Again this week, candidates for public office in Idaho railed at the federal government over environmental regulation and federal programs, calling upon their familiar “state’s rights” arguments, often invoking the Constitution’s 10th Amendment. In our region in particular, the Endangered Species Act, the Clean Water Act, and federal lands management are all challenged by much of Idaho’s political leadership as fundamentally trespassing on Idaho’s supposed sovereignty. These arguments fuel the burgeoning Tea Party movement and form the underpinnings of the Idaho GOP platform.
Constitutionally, however, the arguments are nonsense.
The 10th Amendment states, in its entirety:
The powers not delegated to the United States by the Constitution, nor prohibited by it to the States, are reserved to the States respectively, or to the people.
But the U.S. Supreme Court, from the very beginning and throughout the years, has held that the 10th Amendment, in its application, is essentially only a “truism.” The Constitution formulates the federal structure by delegating specific enumerated powers to the federal government, and then providing that the federal government may enact laws which are necessary and proper to carry them out. In particular, the commerce clause, the taxing and spending clause, and the necessary and proper clause, when taken together, are quite powerful.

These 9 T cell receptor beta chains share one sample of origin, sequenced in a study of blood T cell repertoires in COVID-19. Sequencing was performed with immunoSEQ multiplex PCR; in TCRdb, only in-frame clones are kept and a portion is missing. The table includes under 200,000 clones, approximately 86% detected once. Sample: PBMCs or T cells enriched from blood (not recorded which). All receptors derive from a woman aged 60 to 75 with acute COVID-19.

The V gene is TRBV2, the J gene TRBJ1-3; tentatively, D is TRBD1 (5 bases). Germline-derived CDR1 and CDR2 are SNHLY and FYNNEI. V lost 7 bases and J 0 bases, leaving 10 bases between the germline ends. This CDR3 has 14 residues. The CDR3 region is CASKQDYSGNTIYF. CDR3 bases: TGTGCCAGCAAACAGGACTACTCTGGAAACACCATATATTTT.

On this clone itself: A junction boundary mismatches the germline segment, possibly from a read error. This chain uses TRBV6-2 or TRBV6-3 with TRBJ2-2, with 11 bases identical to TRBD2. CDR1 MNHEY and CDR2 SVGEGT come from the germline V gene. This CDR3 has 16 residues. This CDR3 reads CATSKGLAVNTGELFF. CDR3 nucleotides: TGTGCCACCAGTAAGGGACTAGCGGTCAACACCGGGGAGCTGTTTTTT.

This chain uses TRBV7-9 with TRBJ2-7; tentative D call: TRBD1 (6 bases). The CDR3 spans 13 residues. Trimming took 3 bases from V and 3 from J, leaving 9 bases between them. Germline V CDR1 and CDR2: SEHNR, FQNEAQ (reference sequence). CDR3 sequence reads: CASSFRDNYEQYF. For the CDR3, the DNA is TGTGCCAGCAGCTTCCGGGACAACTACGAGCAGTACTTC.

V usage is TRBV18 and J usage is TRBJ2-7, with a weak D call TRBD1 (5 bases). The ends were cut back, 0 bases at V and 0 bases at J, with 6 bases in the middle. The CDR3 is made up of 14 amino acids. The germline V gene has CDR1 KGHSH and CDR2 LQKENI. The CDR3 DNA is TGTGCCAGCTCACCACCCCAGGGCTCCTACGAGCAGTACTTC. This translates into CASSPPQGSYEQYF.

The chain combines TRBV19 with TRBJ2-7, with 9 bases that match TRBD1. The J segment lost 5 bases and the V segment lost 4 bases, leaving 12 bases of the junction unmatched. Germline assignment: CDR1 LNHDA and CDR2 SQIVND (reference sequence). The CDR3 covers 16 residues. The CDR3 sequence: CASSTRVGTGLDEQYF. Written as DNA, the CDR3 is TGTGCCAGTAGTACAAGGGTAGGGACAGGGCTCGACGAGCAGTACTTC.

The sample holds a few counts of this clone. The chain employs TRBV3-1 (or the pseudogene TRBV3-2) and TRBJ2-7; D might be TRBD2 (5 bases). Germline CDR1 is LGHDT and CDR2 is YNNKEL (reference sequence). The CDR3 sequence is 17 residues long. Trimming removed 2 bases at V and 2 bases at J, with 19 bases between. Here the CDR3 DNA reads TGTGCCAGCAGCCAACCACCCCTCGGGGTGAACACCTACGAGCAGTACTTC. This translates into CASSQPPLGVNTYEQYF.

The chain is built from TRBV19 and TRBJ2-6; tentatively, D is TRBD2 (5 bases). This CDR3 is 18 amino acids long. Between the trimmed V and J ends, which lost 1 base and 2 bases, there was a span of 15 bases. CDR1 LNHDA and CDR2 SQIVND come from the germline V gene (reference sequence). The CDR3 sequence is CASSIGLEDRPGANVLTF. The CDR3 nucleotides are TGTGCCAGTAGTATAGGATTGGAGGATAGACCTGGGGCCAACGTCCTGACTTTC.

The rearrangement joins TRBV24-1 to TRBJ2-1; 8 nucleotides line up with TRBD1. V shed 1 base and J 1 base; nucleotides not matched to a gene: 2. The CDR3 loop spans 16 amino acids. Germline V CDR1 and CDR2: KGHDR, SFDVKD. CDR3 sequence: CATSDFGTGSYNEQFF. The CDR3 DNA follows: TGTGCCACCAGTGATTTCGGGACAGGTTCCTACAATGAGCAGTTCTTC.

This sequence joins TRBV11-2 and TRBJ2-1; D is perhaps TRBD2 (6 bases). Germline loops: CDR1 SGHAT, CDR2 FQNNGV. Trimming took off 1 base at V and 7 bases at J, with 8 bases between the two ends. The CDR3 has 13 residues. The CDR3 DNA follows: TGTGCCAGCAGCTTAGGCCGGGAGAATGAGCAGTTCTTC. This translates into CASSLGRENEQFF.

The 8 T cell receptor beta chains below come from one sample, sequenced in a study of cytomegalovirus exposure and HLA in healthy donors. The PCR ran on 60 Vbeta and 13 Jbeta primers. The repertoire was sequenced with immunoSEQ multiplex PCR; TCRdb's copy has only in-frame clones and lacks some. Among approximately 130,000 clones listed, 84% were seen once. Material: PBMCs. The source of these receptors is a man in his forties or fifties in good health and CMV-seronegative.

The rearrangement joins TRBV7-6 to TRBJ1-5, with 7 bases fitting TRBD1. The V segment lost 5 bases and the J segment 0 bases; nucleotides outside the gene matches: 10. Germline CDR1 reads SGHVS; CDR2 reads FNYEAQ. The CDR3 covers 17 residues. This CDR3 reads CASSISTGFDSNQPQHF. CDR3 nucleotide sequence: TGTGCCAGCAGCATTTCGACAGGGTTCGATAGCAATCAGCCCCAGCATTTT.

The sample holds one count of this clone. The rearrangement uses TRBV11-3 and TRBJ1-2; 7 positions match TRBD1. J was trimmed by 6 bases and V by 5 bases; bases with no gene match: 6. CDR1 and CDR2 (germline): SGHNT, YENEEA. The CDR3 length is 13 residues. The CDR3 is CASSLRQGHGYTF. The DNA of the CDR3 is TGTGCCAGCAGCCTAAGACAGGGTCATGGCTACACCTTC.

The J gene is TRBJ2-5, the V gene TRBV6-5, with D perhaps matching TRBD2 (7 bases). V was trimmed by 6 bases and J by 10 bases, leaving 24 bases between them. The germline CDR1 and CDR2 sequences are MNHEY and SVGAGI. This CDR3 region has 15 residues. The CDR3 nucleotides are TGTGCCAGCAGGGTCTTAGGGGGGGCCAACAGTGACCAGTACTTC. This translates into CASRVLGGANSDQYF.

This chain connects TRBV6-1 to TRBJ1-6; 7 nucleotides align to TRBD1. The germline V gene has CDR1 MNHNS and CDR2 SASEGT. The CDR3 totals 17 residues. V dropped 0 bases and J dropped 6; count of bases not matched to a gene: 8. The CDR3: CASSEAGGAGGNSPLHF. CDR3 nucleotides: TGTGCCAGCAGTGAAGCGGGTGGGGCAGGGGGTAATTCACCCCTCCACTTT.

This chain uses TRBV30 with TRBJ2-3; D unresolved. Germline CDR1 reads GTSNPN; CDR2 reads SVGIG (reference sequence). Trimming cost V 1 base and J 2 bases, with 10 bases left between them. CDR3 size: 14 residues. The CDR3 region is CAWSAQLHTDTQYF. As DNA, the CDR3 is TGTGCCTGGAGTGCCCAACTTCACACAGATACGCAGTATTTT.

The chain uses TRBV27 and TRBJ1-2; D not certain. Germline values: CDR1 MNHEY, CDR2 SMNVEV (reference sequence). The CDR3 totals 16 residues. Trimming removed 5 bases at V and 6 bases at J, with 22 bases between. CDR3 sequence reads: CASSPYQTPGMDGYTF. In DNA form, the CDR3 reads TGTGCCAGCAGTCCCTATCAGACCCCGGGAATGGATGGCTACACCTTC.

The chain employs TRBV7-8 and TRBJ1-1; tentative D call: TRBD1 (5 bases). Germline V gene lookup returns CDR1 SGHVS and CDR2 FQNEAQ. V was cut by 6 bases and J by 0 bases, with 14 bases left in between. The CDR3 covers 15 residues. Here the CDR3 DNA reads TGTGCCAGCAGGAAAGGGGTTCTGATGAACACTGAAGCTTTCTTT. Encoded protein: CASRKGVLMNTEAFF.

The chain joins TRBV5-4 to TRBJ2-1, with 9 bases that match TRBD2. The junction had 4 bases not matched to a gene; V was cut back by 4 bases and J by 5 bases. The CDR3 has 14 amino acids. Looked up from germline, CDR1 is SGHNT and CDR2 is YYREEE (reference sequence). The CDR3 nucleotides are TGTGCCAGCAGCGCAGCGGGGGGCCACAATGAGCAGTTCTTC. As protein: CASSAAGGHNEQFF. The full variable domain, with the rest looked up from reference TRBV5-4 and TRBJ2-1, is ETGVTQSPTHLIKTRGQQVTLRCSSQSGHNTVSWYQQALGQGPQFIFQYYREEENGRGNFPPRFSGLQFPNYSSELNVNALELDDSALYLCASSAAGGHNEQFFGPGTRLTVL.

The Supreme Court’s interpretation of the extent of federal power, particularly under the commerce clause, has been called “cooperative federalism.” Generally, if it is within the broad rubric of “regulating commerce .. among the several states,” Congress has the power to either set minimum federal standards to be implemented by the states, or it can simply preempt state law entirely. Because the commerce power is “delegated to the United States by the Constitution,” the 10th Amendment, by its very terms, won’t restrict it.
Idaho has been a reluctant participant in this cooperative federalism. As one of only four states to do so, Idaho has declined to participate in Clean Water Act permitting, instead allowing the EPA to issue water quality permits. Unhappy with federal requirements under the Endangered Species Act, Idaho is now threatening to quit managing wolves. But most states have found it to be more advantageous to be cooperative participants in the Constitution’s federal structure.
Short of seceding from the union, it is unclear what the vocal critics of federal power in Idaho would have us do. It would be nice if all the political sloganeering about the so-called states’ rights in the Constitution could be more consistent with what the Constitution actually says.